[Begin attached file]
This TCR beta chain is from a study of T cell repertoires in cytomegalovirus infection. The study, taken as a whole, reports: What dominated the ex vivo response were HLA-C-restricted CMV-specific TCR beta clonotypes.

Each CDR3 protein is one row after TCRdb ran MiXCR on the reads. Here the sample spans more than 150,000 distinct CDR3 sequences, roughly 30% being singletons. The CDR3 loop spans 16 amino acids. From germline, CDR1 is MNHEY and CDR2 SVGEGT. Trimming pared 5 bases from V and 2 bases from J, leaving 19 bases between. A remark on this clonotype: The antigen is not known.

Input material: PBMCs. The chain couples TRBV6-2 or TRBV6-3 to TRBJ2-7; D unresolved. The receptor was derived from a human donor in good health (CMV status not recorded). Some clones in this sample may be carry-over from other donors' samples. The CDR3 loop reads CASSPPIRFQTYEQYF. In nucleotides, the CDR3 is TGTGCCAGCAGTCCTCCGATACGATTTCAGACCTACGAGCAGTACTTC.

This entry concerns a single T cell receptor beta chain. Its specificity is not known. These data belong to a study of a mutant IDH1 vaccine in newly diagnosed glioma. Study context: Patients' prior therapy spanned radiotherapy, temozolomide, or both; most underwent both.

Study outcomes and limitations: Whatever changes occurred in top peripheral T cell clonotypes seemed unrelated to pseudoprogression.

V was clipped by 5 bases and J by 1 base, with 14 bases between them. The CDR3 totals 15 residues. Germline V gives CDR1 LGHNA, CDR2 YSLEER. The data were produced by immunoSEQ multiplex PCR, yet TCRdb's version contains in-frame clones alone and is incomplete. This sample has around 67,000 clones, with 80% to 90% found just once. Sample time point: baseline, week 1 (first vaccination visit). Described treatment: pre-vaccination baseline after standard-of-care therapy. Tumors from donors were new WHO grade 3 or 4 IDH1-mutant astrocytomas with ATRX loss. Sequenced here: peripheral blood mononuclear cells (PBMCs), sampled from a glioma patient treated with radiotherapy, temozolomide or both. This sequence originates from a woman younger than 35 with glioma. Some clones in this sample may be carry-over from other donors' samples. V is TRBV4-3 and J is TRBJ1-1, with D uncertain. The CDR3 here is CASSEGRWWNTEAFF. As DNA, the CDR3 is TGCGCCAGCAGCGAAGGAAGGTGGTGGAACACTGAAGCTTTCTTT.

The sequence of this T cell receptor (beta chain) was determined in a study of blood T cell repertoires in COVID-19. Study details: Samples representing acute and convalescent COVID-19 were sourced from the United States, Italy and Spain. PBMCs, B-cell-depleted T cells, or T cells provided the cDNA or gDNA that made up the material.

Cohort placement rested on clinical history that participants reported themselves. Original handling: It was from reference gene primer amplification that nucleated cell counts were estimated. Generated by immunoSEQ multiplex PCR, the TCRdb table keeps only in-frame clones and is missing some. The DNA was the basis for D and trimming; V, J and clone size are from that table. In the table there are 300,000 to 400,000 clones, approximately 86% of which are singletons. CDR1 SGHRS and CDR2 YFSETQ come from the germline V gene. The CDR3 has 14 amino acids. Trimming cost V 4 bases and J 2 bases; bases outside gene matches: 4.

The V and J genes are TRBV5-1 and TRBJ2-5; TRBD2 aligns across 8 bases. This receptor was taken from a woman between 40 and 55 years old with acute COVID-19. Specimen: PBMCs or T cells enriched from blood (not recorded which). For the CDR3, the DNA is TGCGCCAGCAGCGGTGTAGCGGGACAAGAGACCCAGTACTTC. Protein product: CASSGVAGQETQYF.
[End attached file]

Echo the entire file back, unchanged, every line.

This TCR beta chain is from a study of T cell repertoires in cytomegalovirus infection. The study, taken as a whole, reports: What dominated the ex vivo response were HLA-C-restricted CMV-specific TCR beta clonotypes.

Each CDR3 protein is one row after TCRdb ran MiXCR on the reads. Here the sample spans more than 150,000 distinct CDR3 sequences, roughly 30% being singletons. The CDR3 loop spans 16 amino acids. From germline, CDR1 is MNHEY and CDR2 SVGEGT. Trimming pared 5 bases from V and 2 bases from J, leaving 19 bases between. A remark on this clonotype: The antigen is not known.

Input material: PBMCs. The chain couples TRBV6-2 or TRBV6-3 to TRBJ2-7; D unresolved. The receptor was derived from a human donor in good health (CMV status not recorded). Some clones in this sample may be carry-over from other donors' samples. The CDR3 loop reads CASSPPIRFQTYEQYF. In nucleotides, the CDR3 is TGTGCCAGCAGTCCTCCGATACGATTTCAGACCTACGAGCAGTACTTC.

This entry concerns a single T cell receptor beta chain. Its specificity is not known. These data belong to a study of a mutant IDH1 vaccine in newly diagnosed glioma. Study context: Patients' prior therapy spanned radiotherapy, temozolomide, or both; most underwent both.

Study outcomes and limitations: Whatever changes occurred in top peripheral T cell clonotypes seemed unrelated to pseudoprogression.

V was clipped by 5 bases and J by 1 base, with 14 bases between them. The CDR3 totals 15 residues. Germline V gives CDR1 LGHNA, CDR2 YSLEER. The data were produced by immunoSEQ multiplex PCR, yet TCRdb's version contains in-frame clones alone and is incomplete. This sample has around 67,000 clones, with 80% to 90% found just once. Sample time point: baseline, week 1 (first vaccination visit). Described treatment: pre-vaccination baseline after standard-of-care therapy. Tumors from donors were new WHO grade 3 or 4 IDH1-mutant astrocytomas with ATRX loss. Sequenced here: peripheral blood mononuclear cells (PBMCs), sampled from a glioma patient treated with radiotherapy, temozolomide or both. This sequence originates from a woman younger than 35 with glioma. Some clones in this sample may be carry-over from other donors' samples. V is TRBV4-3 and J is TRBJ1-1, with D uncertain. The CDR3 here is CASSEGRWWNTEAFF. As DNA, the CDR3 is TGCGCCAGCAGCGAAGGAAGGTGGTGGAACACTGAAGCTTTCTTT.

The sequence of this T cell receptor (beta chain) was determined in a study of blood T cell repertoires in COVID-19. Study details: Samples representing acute and convalescent COVID-19 were sourced from the United States, Italy and Spain. PBMCs, B-cell-depleted T cells, or T cells provided the cDNA or gDNA that made up the material.

Cohort placement rested on clinical history that participants reported themselves. Original handling: It was from reference gene primer amplification that nucleated cell counts were estimated. Generated by immunoSEQ multiplex PCR, the TCRdb table keeps only in-frame clones and is missing some. The DNA was the basis for D and trimming; V, J and clone size are from that table. In the table there are 300,000 to 400,000 clones, approximately 86% of which are singletons. CDR1 SGHRS and CDR2 YFSETQ come from the germline V gene. The CDR3 has 14 amino acids. Trimming cost V 4 bases and J 2 bases; bases outside gene matches: 4.

The V and J genes are TRBV5-1 and TRBJ2-5; TRBD2 aligns across 8 bases. This receptor was taken from a woman between 40 and 55 years old with acute COVID-19. Specimen: PBMCs or T cells enriched from blood (not recorded which). For the CDR3, the DNA is TGCGCCAGCAGCGGTGTAGCGGGACAAGAGACCCAGTACTTC. Protein product: CASSGVAGQETQYF.